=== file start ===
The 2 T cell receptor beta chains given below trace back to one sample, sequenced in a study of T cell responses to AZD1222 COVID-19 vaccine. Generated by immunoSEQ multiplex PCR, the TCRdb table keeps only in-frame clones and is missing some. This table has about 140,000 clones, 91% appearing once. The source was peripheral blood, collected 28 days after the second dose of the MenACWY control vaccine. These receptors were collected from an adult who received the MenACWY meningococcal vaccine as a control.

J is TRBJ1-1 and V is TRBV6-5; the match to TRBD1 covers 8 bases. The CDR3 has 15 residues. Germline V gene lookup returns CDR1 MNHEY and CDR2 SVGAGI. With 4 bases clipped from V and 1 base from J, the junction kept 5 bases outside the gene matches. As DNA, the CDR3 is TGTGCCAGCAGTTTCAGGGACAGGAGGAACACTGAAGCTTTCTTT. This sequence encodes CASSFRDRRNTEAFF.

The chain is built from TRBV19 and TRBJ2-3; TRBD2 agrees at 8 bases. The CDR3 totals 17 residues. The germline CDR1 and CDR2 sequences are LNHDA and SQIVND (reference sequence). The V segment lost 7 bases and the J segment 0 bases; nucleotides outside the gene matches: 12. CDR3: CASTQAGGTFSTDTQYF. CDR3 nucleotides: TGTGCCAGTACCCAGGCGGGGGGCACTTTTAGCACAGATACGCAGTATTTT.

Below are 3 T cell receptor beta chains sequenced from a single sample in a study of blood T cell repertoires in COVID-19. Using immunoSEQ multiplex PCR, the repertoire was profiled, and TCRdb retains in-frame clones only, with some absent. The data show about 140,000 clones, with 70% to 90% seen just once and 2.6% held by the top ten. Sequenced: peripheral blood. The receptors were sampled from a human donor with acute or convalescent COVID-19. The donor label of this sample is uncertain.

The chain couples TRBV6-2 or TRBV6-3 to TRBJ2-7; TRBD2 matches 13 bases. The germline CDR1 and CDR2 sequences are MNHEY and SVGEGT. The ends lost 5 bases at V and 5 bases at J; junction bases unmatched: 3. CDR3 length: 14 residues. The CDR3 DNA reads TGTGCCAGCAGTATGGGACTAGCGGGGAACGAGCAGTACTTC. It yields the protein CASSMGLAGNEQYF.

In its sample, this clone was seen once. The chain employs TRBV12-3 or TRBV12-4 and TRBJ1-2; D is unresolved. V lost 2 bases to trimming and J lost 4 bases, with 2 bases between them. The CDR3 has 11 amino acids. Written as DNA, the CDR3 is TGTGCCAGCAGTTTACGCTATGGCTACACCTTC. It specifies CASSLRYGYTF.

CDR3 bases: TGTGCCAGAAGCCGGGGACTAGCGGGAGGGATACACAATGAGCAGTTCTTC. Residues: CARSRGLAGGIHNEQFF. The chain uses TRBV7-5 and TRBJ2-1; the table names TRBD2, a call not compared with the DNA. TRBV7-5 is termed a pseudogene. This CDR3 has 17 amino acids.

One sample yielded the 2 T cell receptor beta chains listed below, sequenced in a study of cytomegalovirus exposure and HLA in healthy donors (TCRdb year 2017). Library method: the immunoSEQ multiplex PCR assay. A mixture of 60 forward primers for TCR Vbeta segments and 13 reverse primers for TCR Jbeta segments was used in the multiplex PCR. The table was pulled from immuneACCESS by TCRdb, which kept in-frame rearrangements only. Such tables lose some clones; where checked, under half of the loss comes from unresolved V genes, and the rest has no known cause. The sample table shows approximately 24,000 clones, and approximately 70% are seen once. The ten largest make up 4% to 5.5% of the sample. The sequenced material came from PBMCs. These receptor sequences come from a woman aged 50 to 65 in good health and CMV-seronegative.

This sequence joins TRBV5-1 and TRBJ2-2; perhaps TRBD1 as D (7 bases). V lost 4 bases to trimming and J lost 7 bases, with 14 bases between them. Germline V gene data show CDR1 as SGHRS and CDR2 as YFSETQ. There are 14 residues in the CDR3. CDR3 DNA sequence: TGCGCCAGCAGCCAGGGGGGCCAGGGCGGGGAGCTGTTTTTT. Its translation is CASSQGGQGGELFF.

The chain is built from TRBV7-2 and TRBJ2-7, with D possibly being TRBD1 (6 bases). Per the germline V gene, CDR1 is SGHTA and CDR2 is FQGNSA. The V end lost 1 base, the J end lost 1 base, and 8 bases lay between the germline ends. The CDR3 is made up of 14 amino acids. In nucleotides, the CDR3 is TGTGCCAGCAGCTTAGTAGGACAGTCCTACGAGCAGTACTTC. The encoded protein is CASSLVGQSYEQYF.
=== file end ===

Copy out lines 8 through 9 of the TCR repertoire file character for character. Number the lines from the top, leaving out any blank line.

One sample yielded the 2 T cell receptor beta chains listed below, sequenced in a study of cytomegalovirus exposure and HLA in healthy donors (TCRdb year 2017). Library method: the immunoSEQ multiplex PCR assay. A mixture of 60 forward primers for TCR Vbeta segments and 13 reverse primers for TCR Jbeta segments was used in the multiplex PCR. The table was pulled from immuneACCESS by TCRdb, which kept in-frame rearrangements only. Such tables lose some clones; where checked, under half of the loss comes from unresolved V genes, and the rest has no known cause. The sample table shows approximately 24,000 clones, and approximately 70% are seen once. The ten largest make up 4% to 5.5% of the sample. The sequenced material came from PBMCs. These receptor sequences come from a woman aged 50 to 65 in good health and CMV-seronegative.

This sequence joins TRBV5-1 and TRBJ2-2; perhaps TRBD1 as D (7 bases). V lost 4 bases to trimming and J lost 7 bases, with 14 bases between them. Germline V gene data show CDR1 as SGHRS and CDR2 as YFSETQ. There are 14 residues in the CDR3. CDR3 DNA sequence: TGCGCCAGCAGCCAGGGGGGCCAGGGCGGGGAGCTGTTTTTT. Its translation is CASSQGGQGGELFF.